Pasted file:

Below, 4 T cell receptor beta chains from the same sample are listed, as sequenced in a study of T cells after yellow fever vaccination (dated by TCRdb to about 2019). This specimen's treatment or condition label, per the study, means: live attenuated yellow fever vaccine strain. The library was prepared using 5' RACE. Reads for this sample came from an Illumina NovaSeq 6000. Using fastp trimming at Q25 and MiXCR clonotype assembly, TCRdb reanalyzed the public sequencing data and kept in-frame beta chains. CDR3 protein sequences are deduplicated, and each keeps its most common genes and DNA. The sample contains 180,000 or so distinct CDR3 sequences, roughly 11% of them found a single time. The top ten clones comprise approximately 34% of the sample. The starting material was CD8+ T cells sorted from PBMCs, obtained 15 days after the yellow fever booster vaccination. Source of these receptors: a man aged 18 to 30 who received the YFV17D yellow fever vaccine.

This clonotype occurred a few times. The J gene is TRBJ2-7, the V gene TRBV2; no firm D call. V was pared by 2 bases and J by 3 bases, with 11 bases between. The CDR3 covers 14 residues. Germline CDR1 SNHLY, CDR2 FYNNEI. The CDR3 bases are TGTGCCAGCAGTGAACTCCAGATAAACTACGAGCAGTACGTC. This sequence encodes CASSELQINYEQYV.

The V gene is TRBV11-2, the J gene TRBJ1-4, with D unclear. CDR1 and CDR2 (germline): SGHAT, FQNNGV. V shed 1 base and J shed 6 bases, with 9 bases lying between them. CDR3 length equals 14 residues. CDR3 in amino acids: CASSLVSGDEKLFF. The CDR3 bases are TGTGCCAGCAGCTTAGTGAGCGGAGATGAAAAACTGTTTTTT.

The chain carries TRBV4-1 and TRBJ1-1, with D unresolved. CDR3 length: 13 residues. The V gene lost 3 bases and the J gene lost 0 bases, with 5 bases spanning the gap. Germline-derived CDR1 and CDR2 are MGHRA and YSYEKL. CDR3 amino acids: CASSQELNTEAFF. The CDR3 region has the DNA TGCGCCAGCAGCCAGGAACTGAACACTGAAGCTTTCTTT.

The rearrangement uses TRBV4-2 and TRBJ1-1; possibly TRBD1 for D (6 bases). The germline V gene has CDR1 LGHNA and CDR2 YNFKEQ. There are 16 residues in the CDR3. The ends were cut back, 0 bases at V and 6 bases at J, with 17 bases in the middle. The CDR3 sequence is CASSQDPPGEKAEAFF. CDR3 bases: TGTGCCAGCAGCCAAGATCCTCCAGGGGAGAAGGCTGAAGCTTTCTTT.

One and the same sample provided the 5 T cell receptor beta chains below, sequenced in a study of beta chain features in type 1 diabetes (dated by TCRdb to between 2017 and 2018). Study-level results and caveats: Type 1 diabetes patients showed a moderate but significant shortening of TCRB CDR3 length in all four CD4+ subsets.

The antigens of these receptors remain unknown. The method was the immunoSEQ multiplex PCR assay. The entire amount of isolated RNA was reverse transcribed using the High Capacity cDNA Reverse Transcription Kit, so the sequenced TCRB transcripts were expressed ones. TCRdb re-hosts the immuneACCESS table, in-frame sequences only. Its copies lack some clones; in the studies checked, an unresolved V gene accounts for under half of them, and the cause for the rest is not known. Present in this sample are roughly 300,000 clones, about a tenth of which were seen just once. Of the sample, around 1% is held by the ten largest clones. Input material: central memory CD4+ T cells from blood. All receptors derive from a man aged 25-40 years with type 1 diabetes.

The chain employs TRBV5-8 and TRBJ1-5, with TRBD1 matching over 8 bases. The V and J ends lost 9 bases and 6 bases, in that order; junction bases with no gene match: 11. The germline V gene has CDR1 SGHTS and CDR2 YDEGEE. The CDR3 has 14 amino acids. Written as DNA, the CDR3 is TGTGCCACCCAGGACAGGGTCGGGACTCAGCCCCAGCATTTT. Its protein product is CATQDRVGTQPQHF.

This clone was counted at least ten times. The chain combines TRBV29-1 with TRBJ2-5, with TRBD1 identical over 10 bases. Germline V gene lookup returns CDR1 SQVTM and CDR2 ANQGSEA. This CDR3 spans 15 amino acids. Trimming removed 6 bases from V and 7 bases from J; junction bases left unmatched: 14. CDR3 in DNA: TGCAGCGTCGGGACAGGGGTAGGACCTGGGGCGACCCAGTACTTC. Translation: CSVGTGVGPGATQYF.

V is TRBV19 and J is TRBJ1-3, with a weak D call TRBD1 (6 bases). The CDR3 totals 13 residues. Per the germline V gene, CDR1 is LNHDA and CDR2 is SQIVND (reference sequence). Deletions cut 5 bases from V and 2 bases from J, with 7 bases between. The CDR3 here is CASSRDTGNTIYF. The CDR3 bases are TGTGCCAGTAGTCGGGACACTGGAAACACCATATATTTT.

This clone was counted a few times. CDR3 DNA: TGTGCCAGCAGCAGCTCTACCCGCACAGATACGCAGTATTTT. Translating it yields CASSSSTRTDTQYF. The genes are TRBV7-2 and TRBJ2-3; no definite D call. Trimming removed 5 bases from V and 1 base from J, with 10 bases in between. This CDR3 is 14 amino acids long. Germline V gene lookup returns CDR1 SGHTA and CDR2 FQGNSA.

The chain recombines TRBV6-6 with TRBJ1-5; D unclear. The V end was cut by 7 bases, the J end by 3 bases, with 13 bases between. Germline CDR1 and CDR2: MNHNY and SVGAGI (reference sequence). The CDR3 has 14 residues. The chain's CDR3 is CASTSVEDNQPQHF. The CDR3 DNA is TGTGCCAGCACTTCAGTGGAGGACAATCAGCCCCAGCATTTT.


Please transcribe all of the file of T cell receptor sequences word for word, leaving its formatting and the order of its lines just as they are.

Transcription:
Below, 4 T cell receptor beta chains from the same sample are listed, as sequenced in a study of T cells after yellow fever vaccination (dated by TCRdb to about 2019). This specimen's treatment or condition label, per the study, means: live attenuated yellow fever vaccine strain. The library was prepared using 5' RACE. Reads for this sample came from an Illumina NovaSeq 6000. Using fastp trimming at Q25 and MiXCR clonotype assembly, TCRdb reanalyzed the public sequencing data and kept in-frame beta chains. CDR3 protein sequences are deduplicated, and each keeps its most common genes and DNA. The sample contains 180,000 or so distinct CDR3 sequences, roughly 11% of them found a single time. The top ten clones comprise approximately 34% of the sample. The starting material was CD8+ T cells sorted from PBMCs, obtained 15 days after the yellow fever booster vaccination. Source of these receptors: a man aged 18 to 30 who received the YFV17D yellow fever vaccine.

This clonotype occurred a few times. The J gene is TRBJ2-7, the V gene TRBV2; no firm D call. V was pared by 2 bases and J by 3 bases, with 11 bases between. The CDR3 covers 14 residues. Germline CDR1 SNHLY, CDR2 FYNNEI. The CDR3 bases are TGTGCCAGCAGTGAACTCCAGATAAACTACGAGCAGTACGTC. This sequence encodes CASSELQINYEQYV.

The V gene is TRBV11-2, the J gene TRBJ1-4, with D unclear. CDR1 and CDR2 (germline): SGHAT, FQNNGV. V shed 1 base and J shed 6 bases, with 9 bases lying between them. CDR3 length equals 14 residues. CDR3 in amino acids: CASSLVSGDEKLFF. The CDR3 bases are TGTGCCAGCAGCTTAGTGAGCGGAGATGAAAAACTGTTTTTT.

The chain carries TRBV4-1 and TRBJ1-1, with D unresolved. CDR3 length: 13 residues. The V gene lost 3 bases and the J gene lost 0 bases, with 5 bases spanning the gap. Germline-derived CDR1 and CDR2 are MGHRA and YSYEKL. CDR3 amino acids: CASSQELNTEAFF. The CDR3 region has the DNA TGCGCCAGCAGCCAGGAACTGAACACTGAAGCTTTCTTT.

The rearrangement uses TRBV4-2 and TRBJ1-1; possibly TRBD1 for D (6 bases). The germline V gene has CDR1 LGHNA and CDR2 YNFKEQ. There are 16 residues in the CDR3. The ends were cut back, 0 bases at V and 6 bases at J, with 17 bases in the middle. The CDR3 sequence is CASSQDPPGEKAEAFF. CDR3 bases: TGTGCCAGCAGCCAAGATCCTCCAGGGGAGAAGGCTGAAGCTTTCTTT.

One and the same sample provided the 5 T cell receptor beta chains below, sequenced in a study of beta chain features in type 1 diabetes (dated by TCRdb to between 2017 and 2018). Study-level results and caveats: Type 1 diabetes patients showed a moderate but significant shortening of TCRB CDR3 length in all four CD4+ subsets.

The antigens of these receptors remain unknown. The method was the immunoSEQ multiplex PCR assay. The entire amount of isolated RNA was reverse transcribed using the High Capacity cDNA Reverse Transcription Kit, so the sequenced TCRB transcripts were expressed ones. TCRdb re-hosts the immuneACCESS table, in-frame sequences only. Its copies lack some clones; in the studies checked, an unresolved V gene accounts for under half of them, and the cause for the rest is not known. Present in this sample are roughly 300,000 clones, about a tenth of which were seen just once. Of the sample, around 1% is held by the ten largest clones. Input material: central memory CD4+ T cells from blood. All receptors derive from a man aged 25-40 years with type 1 diabetes.

The chain employs TRBV5-8 and TRBJ1-5, with TRBD1 matching over 8 bases. The V and J ends lost 9 bases and 6 bases, in that order; junction bases with no gene match: 11. The germline V gene has CDR1 SGHTS and CDR2 YDEGEE. The CDR3 has 14 amino acids. Written as DNA, the CDR3 is TGTGCCACCCAGGACAGGGTCGGGACTCAGCCCCAGCATTTT. Its protein product is CATQDRVGTQPQHF.

This clone was counted at least ten times. The chain combines TRBV29-1 with TRBJ2-5, with TRBD1 identical over 10 bases. Germline V gene lookup returns CDR1 SQVTM and CDR2 ANQGSEA. This CDR3 spans 15 amino acids. Trimming removed 6 bases from V and 7 bases from J; junction bases left unmatched: 14. CDR3 in DNA: TGCAGCGTCGGGACAGGGGTAGGACCTGGGGCGACCCAGTACTTC. Translation: CSVGTGVGPGATQYF.

V is TRBV19 and J is TRBJ1-3, with a weak D call TRBD1 (6 bases). The CDR3 totals 13 residues. Per the germline V gene, CDR1 is LNHDA and CDR2 is SQIVND (reference sequence). Deletions cut 5 bases from V and 2 bases from J, with 7 bases between. The CDR3 here is CASSRDTGNTIYF. The CDR3 bases are TGTGCCAGTAGTCGGGACACTGGAAACACCATATATTTT.

This clone was counted a few times. CDR3 DNA: TGTGCCAGCAGCAGCTCTACCCGCACAGATACGCAGTATTTT. Translating it yields CASSSSTRTDTQYF. The genes are TRBV7-2 and TRBJ2-3; no definite D call. Trimming removed 5 bases from V and 1 base from J, with 10 bases in between. This CDR3 is 14 amino acids long. Germline V gene lookup returns CDR1 SGHTA and CDR2 FQGNSA.

The chain recombines TRBV6-6 with TRBJ1-5; D unclear. The V end was cut by 7 bases, the J end by 3 bases, with 13 bases between. Germline CDR1 and CDR2: MNHNY and SVGAGI (reference sequence). The CDR3 has 14 residues. The chain's CDR3 is CASTSVEDNQPQHF. The CDR3 DNA is TGTGCCAGCACTTCAGTGGAGGACAATCAGCCCCAGCATTTT.